Benchmarking Analysis: Widescreen vs. Surround - Upgrading & Conclusions

Submitted by skipclarke on 11 June, 2008 - 20:40

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Upgrading to Widescreen

This last section concerns the idea of upgrading from an existing 4:3 screen and moving into a widescreen. Will moving from a common 4:3 (or 5:4) panel, to a widescreen panel produce a noticeable hit to your framerates? In general, the answer is no (with the exception of Bioshock). Moving to a widescreen will result in a drop in fps, but the drop isn't enough to impact your gaming experience. The increase in FOV easily outweighs any impact to fps. One interesting finding is that even when dropping pixel count, a move to widescreen will reduce your fps. Much like we saw in the 921,600px comparison, aspect ratio and FOV almost always trump pixel count.

The first chart examines upgrading from a 17" (or possibly a 19") 4:3 panel. These panels carry a 4:3 physical aspect size, but their resolution of 1280x1024 is in fact a 5:4 resolution. The 5:4 aspect ratio is the narrowest available, so moving to a widescreen provides a larger FOV change than a move from a 4:3 panel. A 17" widescreen has a resolution of 1440x900, which is slightly fewer total pixels than the 1280x1024.

17 inch

Even though the 9800GX2 was pushing about 1% fewer pixels at 1440x900, framerates dropped across the board. Half Life 2, World in Conflict and Bioshock all had their fps fall by about 3%. Company of Heroes fell by almost 5%, while Overlord fell by 6%. Topping the list was Oblivion, with a framerate hit of almost 10%.

A widescreen in the 20"-22" range carries a resolution of 1680x1050. This is almost 35% more pixels than the 1280x1024. With the 9800GX2, almost all the games tested posted similar numbers between the 1440x900 and 1680x1050. The two with noticeable differences were Bioshock and Overlord, but both were still very playable. In the end, if you're moving up from a 1280x1024 panel, you should go ahead and opt for a 1680x01050 panel. You will have similar performance with 1440x900, and a much larger viewing area.

20 inch

We see a similar story when looking to upgrade from a 20" flat panel (assuming a resolution of 1600x1200). Performance of the higher res panel is often on par with the lower res panels. As with the previous example, it makes sense to spring for the larger panel when upgrading from a 20" 4:3.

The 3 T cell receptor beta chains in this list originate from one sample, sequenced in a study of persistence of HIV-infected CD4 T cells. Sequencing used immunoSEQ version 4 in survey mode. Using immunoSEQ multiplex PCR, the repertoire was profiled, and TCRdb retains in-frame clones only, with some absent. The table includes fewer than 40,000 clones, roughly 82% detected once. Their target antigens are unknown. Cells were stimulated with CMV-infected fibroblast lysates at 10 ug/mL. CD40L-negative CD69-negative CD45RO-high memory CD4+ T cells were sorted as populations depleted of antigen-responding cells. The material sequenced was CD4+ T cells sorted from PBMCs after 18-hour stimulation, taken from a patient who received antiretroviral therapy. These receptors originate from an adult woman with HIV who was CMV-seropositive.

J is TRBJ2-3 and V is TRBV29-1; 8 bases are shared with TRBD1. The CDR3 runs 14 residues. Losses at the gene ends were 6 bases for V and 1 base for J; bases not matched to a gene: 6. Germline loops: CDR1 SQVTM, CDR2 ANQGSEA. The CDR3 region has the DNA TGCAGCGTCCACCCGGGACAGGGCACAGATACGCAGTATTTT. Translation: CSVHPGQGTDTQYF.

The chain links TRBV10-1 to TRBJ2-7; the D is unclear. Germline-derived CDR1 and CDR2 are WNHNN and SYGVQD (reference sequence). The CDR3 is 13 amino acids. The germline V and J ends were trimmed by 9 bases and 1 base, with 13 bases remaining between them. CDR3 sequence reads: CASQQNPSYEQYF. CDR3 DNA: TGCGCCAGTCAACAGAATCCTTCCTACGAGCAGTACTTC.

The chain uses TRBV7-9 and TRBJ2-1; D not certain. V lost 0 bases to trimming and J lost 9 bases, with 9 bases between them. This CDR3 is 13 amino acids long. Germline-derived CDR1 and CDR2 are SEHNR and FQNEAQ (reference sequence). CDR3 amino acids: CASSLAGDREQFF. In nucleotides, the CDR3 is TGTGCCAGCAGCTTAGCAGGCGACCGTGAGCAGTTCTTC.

Conclusions on Aspect and FPS


Without a doubt, moving to a widescreen monitor causes a hit in framerate due to the larger FOV. Adding objects to the screen has a larger impact than simply adding more detail to existing objects. Almost all of the games tested here are Certified by the WSGF (Bioshock wasn't), and that means they are all Hor+. The one question left is: What is the impact of a widescreen FOV, when it is Vert-?

I had intended to settle the question around Vert- with Bioshock, as the game itself allows for Vert- or Hor+ gameplay. Based on its inconsistent performance in how it handled increasing aspect ratios (it didn't follow the pattern shown by other games tested here), I wasn't comfortable using it to draw conclusions. Based on all the work that went into benchmarking it, I went ahead and used it in this article. But, I am looking for games to test the impact of Vert-. With less objects on the screen, will the fps increase?

For all of the fanboys that call widescreen users cheaters with an unfair advantage, remind them that this "advantage" does come at the cost of fps - even at a lower resolution.

Surround Gaming

I love Surround Gaming. After gaming on a Digital TripleHead2Go, it's hard to go back to "normal" widescreen. The significantly increased FOV in Surround Gaming has a measurable impact on fps. But, once you cross that threshold, increasing the resolution often has little impact (with a capable video card, like the 9800GX2). This should come as consolation to those considering a TH2Go setup. If your rig can push the aspect ratio, it can push the high-end pixels. We often saw games running at the same fps across 1900x480, 2400x600 and 3072x768. Only 3840x1024 has any potential to run at a lower fps.

If you wanted to hedge your bets, you could set up a TH2Go rig with 3x17" screens, each at 1024x768. Personally, with the investment of a TH2Go setup, I'd simply make sure I had the proper video card setup to run at 3840x1024.

What's Next?

I plan to continue benchmarking new games on the 9800GX2. I will add new scores here, and to the article on Widescreen and Surround performance. I've finally been able to get Vista loaded. I had to make some minor configuration changes to my rig (including going from 4GB to 2GB of RAM). I did all of this after this review, so I'll have to start over in some DX9 vs. DX10 benchmarks.

I am also going to research on how Hor+ and Vert- games compare when upgrading from 4:3 to Widescreen. The data here showed that Widescreen took a hit to performance, and the assumption is that the hit is due to the increase in number of on-screen objects. But, what happens when you decrease the FOV and remove objects?